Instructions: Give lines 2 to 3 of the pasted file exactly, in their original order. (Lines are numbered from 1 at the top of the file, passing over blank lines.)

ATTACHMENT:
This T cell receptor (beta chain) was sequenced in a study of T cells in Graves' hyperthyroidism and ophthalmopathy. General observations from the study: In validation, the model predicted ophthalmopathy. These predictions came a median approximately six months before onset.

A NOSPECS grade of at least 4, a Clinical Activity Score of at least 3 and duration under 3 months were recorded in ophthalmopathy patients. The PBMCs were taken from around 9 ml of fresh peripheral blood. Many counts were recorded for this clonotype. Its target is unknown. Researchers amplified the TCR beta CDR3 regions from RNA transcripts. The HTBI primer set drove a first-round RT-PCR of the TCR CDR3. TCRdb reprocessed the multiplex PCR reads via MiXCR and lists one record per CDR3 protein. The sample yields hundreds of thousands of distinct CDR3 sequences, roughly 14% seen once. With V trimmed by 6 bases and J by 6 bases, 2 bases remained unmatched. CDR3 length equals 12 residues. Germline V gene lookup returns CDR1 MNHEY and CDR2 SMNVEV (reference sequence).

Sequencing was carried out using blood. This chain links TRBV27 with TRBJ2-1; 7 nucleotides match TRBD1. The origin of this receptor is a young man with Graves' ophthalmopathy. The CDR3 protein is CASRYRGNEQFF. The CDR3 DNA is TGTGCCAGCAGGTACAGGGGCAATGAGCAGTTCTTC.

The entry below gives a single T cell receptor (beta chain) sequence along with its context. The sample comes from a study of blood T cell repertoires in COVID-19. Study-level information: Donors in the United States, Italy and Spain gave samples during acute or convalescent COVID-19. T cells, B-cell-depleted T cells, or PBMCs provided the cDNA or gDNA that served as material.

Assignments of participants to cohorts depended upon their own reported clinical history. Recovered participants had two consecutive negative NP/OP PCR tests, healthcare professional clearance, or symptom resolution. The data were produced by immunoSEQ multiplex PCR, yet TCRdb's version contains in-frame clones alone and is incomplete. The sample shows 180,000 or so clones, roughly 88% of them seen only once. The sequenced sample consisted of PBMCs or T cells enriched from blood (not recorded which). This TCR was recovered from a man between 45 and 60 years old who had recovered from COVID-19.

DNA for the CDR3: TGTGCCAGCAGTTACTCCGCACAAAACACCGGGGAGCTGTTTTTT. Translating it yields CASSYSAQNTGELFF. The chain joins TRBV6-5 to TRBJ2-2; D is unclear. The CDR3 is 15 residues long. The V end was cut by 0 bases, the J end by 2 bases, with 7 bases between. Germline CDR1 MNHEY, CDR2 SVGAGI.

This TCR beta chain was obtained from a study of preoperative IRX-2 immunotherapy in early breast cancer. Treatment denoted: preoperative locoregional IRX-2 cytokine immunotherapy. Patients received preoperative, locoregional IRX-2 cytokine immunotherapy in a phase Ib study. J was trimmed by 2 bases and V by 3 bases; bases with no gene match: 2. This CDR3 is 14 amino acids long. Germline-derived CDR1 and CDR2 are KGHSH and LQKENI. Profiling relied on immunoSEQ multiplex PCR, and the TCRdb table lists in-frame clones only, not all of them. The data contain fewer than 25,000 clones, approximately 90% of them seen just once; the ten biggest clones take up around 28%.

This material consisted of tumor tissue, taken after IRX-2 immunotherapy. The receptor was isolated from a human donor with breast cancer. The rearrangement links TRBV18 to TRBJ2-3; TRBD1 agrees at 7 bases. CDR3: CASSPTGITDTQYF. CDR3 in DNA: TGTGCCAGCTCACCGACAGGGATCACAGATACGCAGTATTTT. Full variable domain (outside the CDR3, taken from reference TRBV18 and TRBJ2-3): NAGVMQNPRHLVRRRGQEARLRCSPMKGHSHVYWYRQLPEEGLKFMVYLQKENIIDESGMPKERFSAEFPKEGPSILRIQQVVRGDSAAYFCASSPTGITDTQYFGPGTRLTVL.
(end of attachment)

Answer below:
A NOSPECS grade of at least 4, a Clinical Activity Score of at least 3 and duration under 3 months were recorded in ophthalmopathy patients. The PBMCs were taken from around 9 ml of fresh peripheral blood. Many counts were recorded for this clonotype. Its target is unknown. Researchers amplified the TCR beta CDR3 regions from RNA transcripts. The HTBI primer set drove a first-round RT-PCR of the TCR CDR3. TCRdb reprocessed the multiplex PCR reads via MiXCR and lists one record per CDR3 protein. The sample yields hundreds of thousands of distinct CDR3 sequences, roughly 14% seen once. With V trimmed by 6 bases and J by 6 bases, 2 bases remained unmatched. CDR3 length equals 12 residues. Germline V gene lookup returns CDR1 MNHEY and CDR2 SMNVEV (reference sequence).

Sequencing was carried out using blood. This chain links TRBV27 with TRBJ2-1; 7 nucleotides match TRBD1. The origin of this receptor is a young man with Graves' ophthalmopathy. The CDR3 protein is CASRYRGNEQFF. The CDR3 DNA is TGTGCCAGCAGGTACAGGGGCAATGAGCAGTTCTTC.